FinancialForce 'ERP for services' outsources HCM to ADP

Phil Wainewright Profile picture for user pwainewright June 22, 2017
Salesforce-native applications vendor FinancialForce has outsourced its roadmap for HCM to ADP so that it can focus in on its 'ERP for services' vision

Fred Studer CMO FinancialForce at CommLive Las Vegas 2017 by @philww
Fred Studer, FinancialForce

In a deal that was signed after just four weeks of discussions, cloud ERP vendor FinancialForce has effectively outsourced its human capital management (HCM) product roadmap to ADP. At its annual customer event in Las Vegas this week, FinancialForce revealed that it will be doing no more new feature development for its own HCM product, which is based on its acquisition of Vana Workforce more than three years ago. While the company committed to support customers who wish to continue with the product through 2022, they will be encouraged to migrate to one of ADP's HCM offerings — either Workforce Now or Vantage HCM, depending on company size.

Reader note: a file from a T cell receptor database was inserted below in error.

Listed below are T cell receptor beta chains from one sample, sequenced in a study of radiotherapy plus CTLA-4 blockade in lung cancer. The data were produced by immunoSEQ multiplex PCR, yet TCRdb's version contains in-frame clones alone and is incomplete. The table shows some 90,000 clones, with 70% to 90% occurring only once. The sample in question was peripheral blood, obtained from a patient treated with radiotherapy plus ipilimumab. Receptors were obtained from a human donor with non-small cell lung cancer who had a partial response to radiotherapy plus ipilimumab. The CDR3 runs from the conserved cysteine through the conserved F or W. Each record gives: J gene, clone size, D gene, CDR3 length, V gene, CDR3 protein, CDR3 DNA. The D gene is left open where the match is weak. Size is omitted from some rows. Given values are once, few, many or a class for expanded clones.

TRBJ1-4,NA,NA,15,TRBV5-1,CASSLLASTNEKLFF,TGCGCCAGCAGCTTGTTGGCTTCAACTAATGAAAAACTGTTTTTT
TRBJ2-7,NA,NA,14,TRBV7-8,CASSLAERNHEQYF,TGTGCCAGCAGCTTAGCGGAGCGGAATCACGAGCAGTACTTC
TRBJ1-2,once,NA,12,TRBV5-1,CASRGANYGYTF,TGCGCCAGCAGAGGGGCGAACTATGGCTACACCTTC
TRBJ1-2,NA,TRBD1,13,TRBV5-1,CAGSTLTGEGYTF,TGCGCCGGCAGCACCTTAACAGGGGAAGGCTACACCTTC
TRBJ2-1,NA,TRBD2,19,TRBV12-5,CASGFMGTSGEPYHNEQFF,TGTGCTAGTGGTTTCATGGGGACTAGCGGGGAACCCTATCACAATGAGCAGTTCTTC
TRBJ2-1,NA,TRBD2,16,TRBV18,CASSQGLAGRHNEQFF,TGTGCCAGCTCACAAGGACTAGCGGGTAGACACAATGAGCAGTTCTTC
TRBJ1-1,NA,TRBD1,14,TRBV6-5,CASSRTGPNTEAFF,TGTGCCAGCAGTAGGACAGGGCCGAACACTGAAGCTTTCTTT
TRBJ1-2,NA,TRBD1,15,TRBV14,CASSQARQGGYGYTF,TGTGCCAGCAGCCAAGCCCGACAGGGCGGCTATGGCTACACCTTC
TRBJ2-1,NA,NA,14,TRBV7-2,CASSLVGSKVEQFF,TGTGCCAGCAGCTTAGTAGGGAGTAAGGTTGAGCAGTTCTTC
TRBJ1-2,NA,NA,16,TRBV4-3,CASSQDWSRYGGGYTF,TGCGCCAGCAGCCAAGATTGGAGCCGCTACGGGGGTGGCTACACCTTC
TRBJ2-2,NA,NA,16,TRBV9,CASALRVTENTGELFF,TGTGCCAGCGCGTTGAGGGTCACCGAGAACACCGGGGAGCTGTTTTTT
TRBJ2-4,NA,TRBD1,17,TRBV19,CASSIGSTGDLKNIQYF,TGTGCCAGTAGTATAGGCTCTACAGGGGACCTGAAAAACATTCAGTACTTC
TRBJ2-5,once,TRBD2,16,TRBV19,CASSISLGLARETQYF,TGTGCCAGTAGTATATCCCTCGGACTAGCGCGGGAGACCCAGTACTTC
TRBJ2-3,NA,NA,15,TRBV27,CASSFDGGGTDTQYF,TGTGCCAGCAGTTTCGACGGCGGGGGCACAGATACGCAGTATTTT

Those products will be integrated into the FinancialForce 'services ERP' product set, specifically professional services automation (PSA) and financial management, with the first wave of integration becoming available in FinancialForce's next scheduled release in November, and then quarterly thereafter. A key aspect of the partnership is the opportunity to integrate payroll directly into financials. Kerry Morse, DVP Strategic Software Alliances at ADP, says the partnership also gives ADP an opportunity to connect into FinancialForce's PSA product and the underlying Salesforce platform:

What we got excited about at ADP was an integration path and strategy that we could proceed with forthwith for PSA with Salesforce, with financials from a GL perspective back to payroll, as well as creating an embedded user experience in the long term that we're not doing with any other organization. So the partnership and strategic initiative that we put together is across business units at ADP and it's a long-term strategy for us overall.